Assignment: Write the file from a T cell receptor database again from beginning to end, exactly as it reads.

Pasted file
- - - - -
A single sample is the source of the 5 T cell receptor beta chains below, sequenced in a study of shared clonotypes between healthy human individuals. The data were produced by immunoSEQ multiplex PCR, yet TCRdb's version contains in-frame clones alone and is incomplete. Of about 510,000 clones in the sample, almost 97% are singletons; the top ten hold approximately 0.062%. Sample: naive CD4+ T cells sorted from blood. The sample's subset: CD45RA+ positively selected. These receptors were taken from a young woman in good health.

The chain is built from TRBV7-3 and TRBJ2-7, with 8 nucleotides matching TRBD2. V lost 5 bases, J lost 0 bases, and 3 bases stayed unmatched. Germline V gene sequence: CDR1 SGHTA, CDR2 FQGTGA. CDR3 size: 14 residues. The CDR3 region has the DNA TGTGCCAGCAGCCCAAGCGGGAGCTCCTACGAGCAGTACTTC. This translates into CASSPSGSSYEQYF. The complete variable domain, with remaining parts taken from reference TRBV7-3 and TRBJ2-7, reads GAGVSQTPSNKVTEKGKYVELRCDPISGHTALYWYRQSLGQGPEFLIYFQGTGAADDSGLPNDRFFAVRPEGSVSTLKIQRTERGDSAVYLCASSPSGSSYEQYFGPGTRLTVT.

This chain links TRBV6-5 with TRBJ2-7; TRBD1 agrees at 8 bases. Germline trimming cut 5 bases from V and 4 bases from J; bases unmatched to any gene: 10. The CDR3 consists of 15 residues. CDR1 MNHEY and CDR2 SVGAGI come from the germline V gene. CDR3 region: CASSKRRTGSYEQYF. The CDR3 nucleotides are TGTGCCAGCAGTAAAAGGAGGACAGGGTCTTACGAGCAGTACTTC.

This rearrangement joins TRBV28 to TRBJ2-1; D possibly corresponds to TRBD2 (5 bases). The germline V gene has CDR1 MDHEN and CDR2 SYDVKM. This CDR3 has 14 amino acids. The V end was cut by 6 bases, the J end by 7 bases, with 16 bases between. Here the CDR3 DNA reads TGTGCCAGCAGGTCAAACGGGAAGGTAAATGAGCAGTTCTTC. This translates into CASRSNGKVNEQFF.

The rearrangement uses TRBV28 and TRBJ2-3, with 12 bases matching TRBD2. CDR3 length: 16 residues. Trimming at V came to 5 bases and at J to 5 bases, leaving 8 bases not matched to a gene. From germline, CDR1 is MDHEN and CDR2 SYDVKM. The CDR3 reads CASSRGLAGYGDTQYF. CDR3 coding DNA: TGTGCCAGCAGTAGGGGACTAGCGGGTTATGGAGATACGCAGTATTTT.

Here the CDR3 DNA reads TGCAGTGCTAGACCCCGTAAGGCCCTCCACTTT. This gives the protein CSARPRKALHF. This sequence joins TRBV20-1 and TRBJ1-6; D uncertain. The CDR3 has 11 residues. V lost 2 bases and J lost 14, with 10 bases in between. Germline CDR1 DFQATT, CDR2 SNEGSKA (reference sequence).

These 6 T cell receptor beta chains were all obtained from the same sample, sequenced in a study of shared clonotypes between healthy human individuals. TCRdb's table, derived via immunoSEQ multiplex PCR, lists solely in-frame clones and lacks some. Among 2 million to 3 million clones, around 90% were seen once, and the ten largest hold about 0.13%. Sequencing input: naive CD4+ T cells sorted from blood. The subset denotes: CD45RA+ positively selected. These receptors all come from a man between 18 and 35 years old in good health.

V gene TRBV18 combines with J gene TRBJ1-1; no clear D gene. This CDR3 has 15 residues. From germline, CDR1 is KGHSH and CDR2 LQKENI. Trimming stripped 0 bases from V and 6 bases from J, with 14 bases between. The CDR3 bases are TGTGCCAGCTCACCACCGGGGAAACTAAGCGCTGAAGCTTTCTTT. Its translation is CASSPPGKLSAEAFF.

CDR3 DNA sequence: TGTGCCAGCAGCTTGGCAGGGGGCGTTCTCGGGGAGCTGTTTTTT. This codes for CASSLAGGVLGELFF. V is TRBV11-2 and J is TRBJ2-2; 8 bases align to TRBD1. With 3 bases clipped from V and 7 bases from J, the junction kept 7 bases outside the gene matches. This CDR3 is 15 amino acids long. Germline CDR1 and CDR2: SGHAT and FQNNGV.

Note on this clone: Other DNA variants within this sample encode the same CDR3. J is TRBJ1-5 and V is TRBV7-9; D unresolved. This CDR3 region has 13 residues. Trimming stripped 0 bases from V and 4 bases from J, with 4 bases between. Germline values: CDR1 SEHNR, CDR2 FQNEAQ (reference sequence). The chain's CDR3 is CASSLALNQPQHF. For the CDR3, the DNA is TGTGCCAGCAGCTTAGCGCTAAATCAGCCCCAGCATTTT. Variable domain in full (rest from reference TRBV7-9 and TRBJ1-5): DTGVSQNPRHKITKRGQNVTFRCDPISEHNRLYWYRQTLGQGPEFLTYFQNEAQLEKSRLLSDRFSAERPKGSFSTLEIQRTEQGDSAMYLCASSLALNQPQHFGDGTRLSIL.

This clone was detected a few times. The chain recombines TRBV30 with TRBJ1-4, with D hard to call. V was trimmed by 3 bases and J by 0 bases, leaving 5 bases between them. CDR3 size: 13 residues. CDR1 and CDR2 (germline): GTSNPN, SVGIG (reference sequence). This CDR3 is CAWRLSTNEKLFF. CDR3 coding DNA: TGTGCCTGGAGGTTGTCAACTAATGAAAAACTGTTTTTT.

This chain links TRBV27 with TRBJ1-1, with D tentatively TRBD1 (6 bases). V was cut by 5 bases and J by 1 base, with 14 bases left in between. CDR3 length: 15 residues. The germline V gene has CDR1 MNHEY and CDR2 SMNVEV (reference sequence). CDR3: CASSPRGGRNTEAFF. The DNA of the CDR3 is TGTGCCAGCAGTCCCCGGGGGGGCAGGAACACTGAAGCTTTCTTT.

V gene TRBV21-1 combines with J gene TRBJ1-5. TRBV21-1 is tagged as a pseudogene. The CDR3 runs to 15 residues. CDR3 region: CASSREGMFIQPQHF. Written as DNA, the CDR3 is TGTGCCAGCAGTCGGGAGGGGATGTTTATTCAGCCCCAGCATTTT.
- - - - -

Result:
A single sample is the source of the 5 T cell receptor beta chains below, sequenced in a study of shared clonotypes between healthy human individuals. The data were produced by immunoSEQ multiplex PCR, yet TCRdb's version contains in-frame clones alone and is incomplete. Of about 510,000 clones in the sample, almost 97% are singletons; the top ten hold approximately 0.062%. Sample: naive CD4+ T cells sorted from blood. The sample's subset: CD45RA+ positively selected. These receptors were taken from a young woman in good health.

The chain is built from TRBV7-3 and TRBJ2-7, with 8 nucleotides matching TRBD2. V lost 5 bases, J lost 0 bases, and 3 bases stayed unmatched. Germline V gene sequence: CDR1 SGHTA, CDR2 FQGTGA. CDR3 size: 14 residues. The CDR3 region has the DNA TGTGCCAGCAGCCCAAGCGGGAGCTCCTACGAGCAGTACTTC. This translates into CASSPSGSSYEQYF. The complete variable domain, with remaining parts taken from reference TRBV7-3 and TRBJ2-7, reads GAGVSQTPSNKVTEKGKYVELRCDPISGHTALYWYRQSLGQGPEFLIYFQGTGAADDSGLPNDRFFAVRPEGSVSTLKIQRTERGDSAVYLCASSPSGSSYEQYFGPGTRLTVT.

This chain links TRBV6-5 with TRBJ2-7; TRBD1 agrees at 8 bases. Germline trimming cut 5 bases from V and 4 bases from J; bases unmatched to any gene: 10. The CDR3 consists of 15 residues. CDR1 MNHEY and CDR2 SVGAGI come from the germline V gene. CDR3 region: CASSKRRTGSYEQYF. The CDR3 nucleotides are TGTGCCAGCAGTAAAAGGAGGACAGGGTCTTACGAGCAGTACTTC.

This rearrangement joins TRBV28 to TRBJ2-1; D possibly corresponds to TRBD2 (5 bases). The germline V gene has CDR1 MDHEN and CDR2 SYDVKM. This CDR3 has 14 amino acids. The V end was cut by 6 bases, the J end by 7 bases, with 16 bases between. Here the CDR3 DNA reads TGTGCCAGCAGGTCAAACGGGAAGGTAAATGAGCAGTTCTTC. This translates into CASRSNGKVNEQFF.

The rearrangement uses TRBV28 and TRBJ2-3, with 12 bases matching TRBD2. CDR3 length: 16 residues. Trimming at V came to 5 bases and at J to 5 bases, leaving 8 bases not matched to a gene. From germline, CDR1 is MDHEN and CDR2 SYDVKM. The CDR3 reads CASSRGLAGYGDTQYF. CDR3 coding DNA: TGTGCCAGCAGTAGGGGACTAGCGGGTTATGGAGATACGCAGTATTTT.

Here the CDR3 DNA reads TGCAGTGCTAGACCCCGTAAGGCCCTCCACTTT. This gives the protein CSARPRKALHF. This sequence joins TRBV20-1 and TRBJ1-6; D uncertain. The CDR3 has 11 residues. V lost 2 bases and J lost 14, with 10 bases in between. Germline CDR1 DFQATT, CDR2 SNEGSKA (reference sequence).

These 6 T cell receptor beta chains were all obtained from the same sample, sequenced in a study of shared clonotypes between healthy human individuals. TCRdb's table, derived via immunoSEQ multiplex PCR, lists solely in-frame clones and lacks some. Among 2 million to 3 million clones, around 90% were seen once, and the ten largest hold about 0.13%. Sequencing input: naive CD4+ T cells sorted from blood. The subset denotes: CD45RA+ positively selected. These receptors all come from a man between 18 and 35 years old in good health.

V gene TRBV18 combines with J gene TRBJ1-1; no clear D gene. This CDR3 has 15 residues. From germline, CDR1 is KGHSH and CDR2 LQKENI. Trimming stripped 0 bases from V and 6 bases from J, with 14 bases between. The CDR3 bases are TGTGCCAGCTCACCACCGGGGAAACTAAGCGCTGAAGCTTTCTTT. Its translation is CASSPPGKLSAEAFF.

CDR3 DNA sequence: TGTGCCAGCAGCTTGGCAGGGGGCGTTCTCGGGGAGCTGTTTTTT. This codes for CASSLAGGVLGELFF. V is TRBV11-2 and J is TRBJ2-2; 8 bases align to TRBD1. With 3 bases clipped from V and 7 bases from J, the junction kept 7 bases outside the gene matches. This CDR3 is 15 amino acids long. Germline CDR1 and CDR2: SGHAT and FQNNGV.

Note on this clone: Other DNA variants within this sample encode the same CDR3. J is TRBJ1-5 and V is TRBV7-9; D unresolved. This CDR3 region has 13 residues. Trimming stripped 0 bases from V and 4 bases from J, with 4 bases between. Germline values: CDR1 SEHNR, CDR2 FQNEAQ (reference sequence). The chain's CDR3 is CASSLALNQPQHF. For the CDR3, the DNA is TGTGCCAGCAGCTTAGCGCTAAATCAGCCCCAGCATTTT. Variable domain in full (rest from reference TRBV7-9 and TRBJ1-5): DTGVSQNPRHKITKRGQNVTFRCDPISEHNRLYWYRQTLGQGPEFLTYFQNEAQLEKSRLLSDRFSAERPKGSFSTLEIQRTEQGDSAMYLCASSLALNQPQHFGDGTRLSIL.

This clone was detected a few times. The chain recombines TRBV30 with TRBJ1-4, with D hard to call. V was trimmed by 3 bases and J by 0 bases, leaving 5 bases between them. CDR3 size: 13 residues. CDR1 and CDR2 (germline): GTSNPN, SVGIG (reference sequence). This CDR3 is CAWRLSTNEKLFF. CDR3 coding DNA: TGTGCCTGGAGGTTGTCAACTAATGAAAAACTGTTTTTT.

This chain links TRBV27 with TRBJ1-1, with D tentatively TRBD1 (6 bases). V was cut by 5 bases and J by 1 base, with 14 bases left in between. CDR3 length: 15 residues. The germline V gene has CDR1 MNHEY and CDR2 SMNVEV (reference sequence). CDR3: CASSPRGGRNTEAFF. The DNA of the CDR3 is TGTGCCAGCAGTCCCCGGGGGGGCAGGAACACTGAAGCTTTCTTT.

V gene TRBV21-1 combines with J gene TRBJ1-5. TRBV21-1 is tagged as a pseudogene. The CDR3 runs to 15 residues. CDR3 region: CASSREGMFIQPQHF. Written as DNA, the CDR3 is TGTGCCAGCAGTCGGGAGGGGATGTTTATTCAGCCCCAGCATTTT.